Apple security update – 5 lessons for the hybrid workforce
After all, hardly a day goes by that we’re not receiving yet another warning that our favorite Windows PC, Android phone, Ring smart doorbell, or Roomba smart vacuum cleaner needs a software update to patch a weakness that seemingly came out of nowhere. We’ve become almost numb to the never-ending threat landscape, to the sky-is-falling warnings that it’s time, yet again, to batten down the hatches.
At the same time, it’s just as easy to understand why we can’t afford to ignore the warnings. And why it’s long past due for employers and employees alike to change their behaviors when it comes to updating their software. As software developers, this is an issue that hits particularly close to home for us and our clients – and we need to rethink how we manage cases like this.
THE NEW NORMAL
Despite the headlines this time out, these kinds of events happen on an almost daily basis, and they tend to play out in a consistent manner:
- First, a researcher or some other member of the broader community finds a weakness.
- Said researcher then lets the vendor know.
- The vendor assigns developers to build, test, and distribute an update.
- End-users must ensure it gets downloaded and installed.
In this specific case, anyone using a modern and currently supported Apple device needs to update to the following OS versions:
- iOS 15.6.1 or higher
- iPadOS 15.6.1 or higher
- macOS Monterey 12.5.1 or higher
In fairness to Apple, Microsoft, Google, and every other tech vendor, operating system software is incredibly complex, and vulnerabilities can lurk quietly amid the millions of lines of code, often for years on end. So there is no way any company – even one as powerful and resource-rich as Apple – can realistically or feasibly know up-front about every particular vulnerability, or every manner in which a vulnerability can be exploited. That explains why they ship with hidden flaws buried deep within them, and why those flaws tend to get discovered over time.
Even so, while this happens somewhat regularly, this particular case is especially worrisome – which largely explains why it received so much play in mainstream media.
Apple’s warning focused on two vulnerabilities – one in the kernel, the very core of the operating system, and the other in WebKit, which powers the browser – that could potentially allow an attacker to gain administrator-level access to a target device. This would allow them to take full control of the device, install any kind of malware or spyware that they wish, and harvest all data, contacts, authentication, you name it, all without the target user’s knowledge.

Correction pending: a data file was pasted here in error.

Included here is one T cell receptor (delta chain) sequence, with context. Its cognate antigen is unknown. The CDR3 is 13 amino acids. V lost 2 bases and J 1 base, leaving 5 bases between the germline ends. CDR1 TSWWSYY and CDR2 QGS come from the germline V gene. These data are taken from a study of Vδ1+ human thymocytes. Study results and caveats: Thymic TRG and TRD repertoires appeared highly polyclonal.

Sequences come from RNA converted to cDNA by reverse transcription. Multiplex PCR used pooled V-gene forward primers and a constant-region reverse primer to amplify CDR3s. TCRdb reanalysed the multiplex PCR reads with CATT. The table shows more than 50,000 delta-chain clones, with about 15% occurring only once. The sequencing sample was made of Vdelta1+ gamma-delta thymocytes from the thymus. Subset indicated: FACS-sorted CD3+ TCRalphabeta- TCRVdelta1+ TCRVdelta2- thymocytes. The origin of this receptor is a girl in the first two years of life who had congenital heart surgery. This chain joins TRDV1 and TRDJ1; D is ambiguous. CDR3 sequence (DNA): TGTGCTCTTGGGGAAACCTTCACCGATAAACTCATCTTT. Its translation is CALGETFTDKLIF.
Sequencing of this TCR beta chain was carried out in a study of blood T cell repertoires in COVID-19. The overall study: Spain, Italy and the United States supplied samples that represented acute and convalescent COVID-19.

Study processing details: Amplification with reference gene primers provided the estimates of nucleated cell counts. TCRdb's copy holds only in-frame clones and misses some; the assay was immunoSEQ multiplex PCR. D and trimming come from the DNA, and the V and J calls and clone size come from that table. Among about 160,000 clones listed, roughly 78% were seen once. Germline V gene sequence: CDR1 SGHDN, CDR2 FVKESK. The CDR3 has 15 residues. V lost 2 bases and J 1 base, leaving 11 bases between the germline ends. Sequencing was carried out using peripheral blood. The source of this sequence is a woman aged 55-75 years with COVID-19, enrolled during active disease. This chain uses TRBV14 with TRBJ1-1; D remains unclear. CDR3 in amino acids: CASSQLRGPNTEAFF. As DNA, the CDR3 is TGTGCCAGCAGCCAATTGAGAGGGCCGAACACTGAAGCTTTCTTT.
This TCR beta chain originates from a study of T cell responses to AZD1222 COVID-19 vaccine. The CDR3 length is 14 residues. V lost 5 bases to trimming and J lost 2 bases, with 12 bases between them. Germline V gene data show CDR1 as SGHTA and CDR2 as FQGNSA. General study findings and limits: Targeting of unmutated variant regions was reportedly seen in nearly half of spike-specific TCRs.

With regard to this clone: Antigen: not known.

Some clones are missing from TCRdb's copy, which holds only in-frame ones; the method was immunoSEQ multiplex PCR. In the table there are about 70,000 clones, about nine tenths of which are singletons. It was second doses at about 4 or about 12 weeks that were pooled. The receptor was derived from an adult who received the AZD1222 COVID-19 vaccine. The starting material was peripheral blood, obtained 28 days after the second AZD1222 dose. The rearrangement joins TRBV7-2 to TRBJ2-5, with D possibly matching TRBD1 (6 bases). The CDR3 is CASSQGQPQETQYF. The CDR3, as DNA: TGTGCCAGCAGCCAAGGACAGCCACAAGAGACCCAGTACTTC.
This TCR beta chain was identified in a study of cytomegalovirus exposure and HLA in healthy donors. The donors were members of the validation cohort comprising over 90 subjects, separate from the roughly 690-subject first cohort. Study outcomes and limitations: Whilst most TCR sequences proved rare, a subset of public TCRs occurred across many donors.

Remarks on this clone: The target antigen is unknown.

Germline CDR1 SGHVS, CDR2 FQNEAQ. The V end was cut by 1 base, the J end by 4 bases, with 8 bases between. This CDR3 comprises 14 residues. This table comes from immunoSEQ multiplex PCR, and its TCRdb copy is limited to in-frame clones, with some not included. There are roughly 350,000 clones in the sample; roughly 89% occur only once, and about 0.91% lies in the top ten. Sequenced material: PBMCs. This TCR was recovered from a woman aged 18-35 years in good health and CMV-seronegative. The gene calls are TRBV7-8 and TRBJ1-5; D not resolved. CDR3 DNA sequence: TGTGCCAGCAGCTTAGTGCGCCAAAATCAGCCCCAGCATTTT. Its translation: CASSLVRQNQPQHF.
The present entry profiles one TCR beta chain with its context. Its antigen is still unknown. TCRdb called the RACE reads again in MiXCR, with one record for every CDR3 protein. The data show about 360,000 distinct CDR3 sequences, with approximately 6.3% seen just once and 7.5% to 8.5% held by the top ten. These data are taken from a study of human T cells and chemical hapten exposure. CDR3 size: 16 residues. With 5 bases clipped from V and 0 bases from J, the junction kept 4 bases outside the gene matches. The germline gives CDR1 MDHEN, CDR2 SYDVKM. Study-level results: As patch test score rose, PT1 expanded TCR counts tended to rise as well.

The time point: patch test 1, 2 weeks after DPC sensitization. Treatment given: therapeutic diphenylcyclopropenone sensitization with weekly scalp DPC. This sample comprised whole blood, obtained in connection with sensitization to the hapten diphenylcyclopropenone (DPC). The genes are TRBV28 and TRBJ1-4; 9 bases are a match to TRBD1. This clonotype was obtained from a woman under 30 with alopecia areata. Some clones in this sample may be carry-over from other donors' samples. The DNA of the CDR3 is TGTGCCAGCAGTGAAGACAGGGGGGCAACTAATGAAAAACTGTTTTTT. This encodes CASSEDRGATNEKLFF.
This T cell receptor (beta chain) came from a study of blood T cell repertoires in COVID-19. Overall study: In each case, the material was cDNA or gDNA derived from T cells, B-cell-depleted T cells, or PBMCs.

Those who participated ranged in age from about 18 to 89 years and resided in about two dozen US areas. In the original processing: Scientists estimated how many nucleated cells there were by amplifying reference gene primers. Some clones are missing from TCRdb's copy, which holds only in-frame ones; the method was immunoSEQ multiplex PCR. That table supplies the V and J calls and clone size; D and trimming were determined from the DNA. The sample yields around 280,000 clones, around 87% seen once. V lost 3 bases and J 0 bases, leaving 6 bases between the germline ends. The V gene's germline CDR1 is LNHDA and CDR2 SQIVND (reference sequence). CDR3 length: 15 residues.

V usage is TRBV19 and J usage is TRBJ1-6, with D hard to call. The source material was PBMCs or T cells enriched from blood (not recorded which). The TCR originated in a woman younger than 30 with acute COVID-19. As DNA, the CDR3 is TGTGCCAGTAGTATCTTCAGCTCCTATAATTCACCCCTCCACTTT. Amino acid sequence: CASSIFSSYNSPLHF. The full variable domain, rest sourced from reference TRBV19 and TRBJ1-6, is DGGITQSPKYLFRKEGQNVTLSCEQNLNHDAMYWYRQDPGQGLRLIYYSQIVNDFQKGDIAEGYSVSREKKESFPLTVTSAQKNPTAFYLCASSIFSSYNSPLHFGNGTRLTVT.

It means anyone who takes advantage of these weaknesses would essentially have the keys to the kingdom, and not applying the fix immediately would be the technological equivalent of leaving the front door of your house wide open as an invitation to criminals.
This particular event serves as a reminder that most of us are not taking security as seriously as we need to. Whatever role we play, from knowledge worker right up to CEO, we must sharpen our individual responses. From an organizational perspective, these are the priority areas that business and IT leaders need to focus on, particularly as hybrid and remote work styles become more entrenched:
- Train end users better by incorporating software update best practices into existing courseware and documentation.
- Implement change management to keep better track in-use hardware both in the office and remotely.
- Include non-corporate hardware because personal devices running outdated code put corporate and resources at risk.
- Involve HR to ensure the right messaging around software updates is being included in ongoing employee communications, and the right behaviors are being encouraged and rewarded.
- Get employee feedback around what works for them, what doesn’t, and how they would improve end-user security.
The immediate priority for all organizations supporting hybrid workers is to pay attention to these particular warnings from Apple, and ensure no device is left untouched. It certainly won’t hurt to apply updates immediately to all end-user devices regardless of vendor, as well.
Employees should also be encouraged to go into settings – for both corporate-owned as well as personal devices – and turn on auto-update, then check back regularly – every few weeks or so to ensure they’ve always got the latest version applied.
Here at STEP Software, we create software for a wide range of clients, and the benefits of a security-first culture around software updates extend well beyond simply avoiding unnecessary risk. By raising employee engagement around keeping devices, operating systems, platforms, apps, browsers, and technology in general fully up-to-date, organizations can ensure they’re getting the best possible returns out of their investments in tech.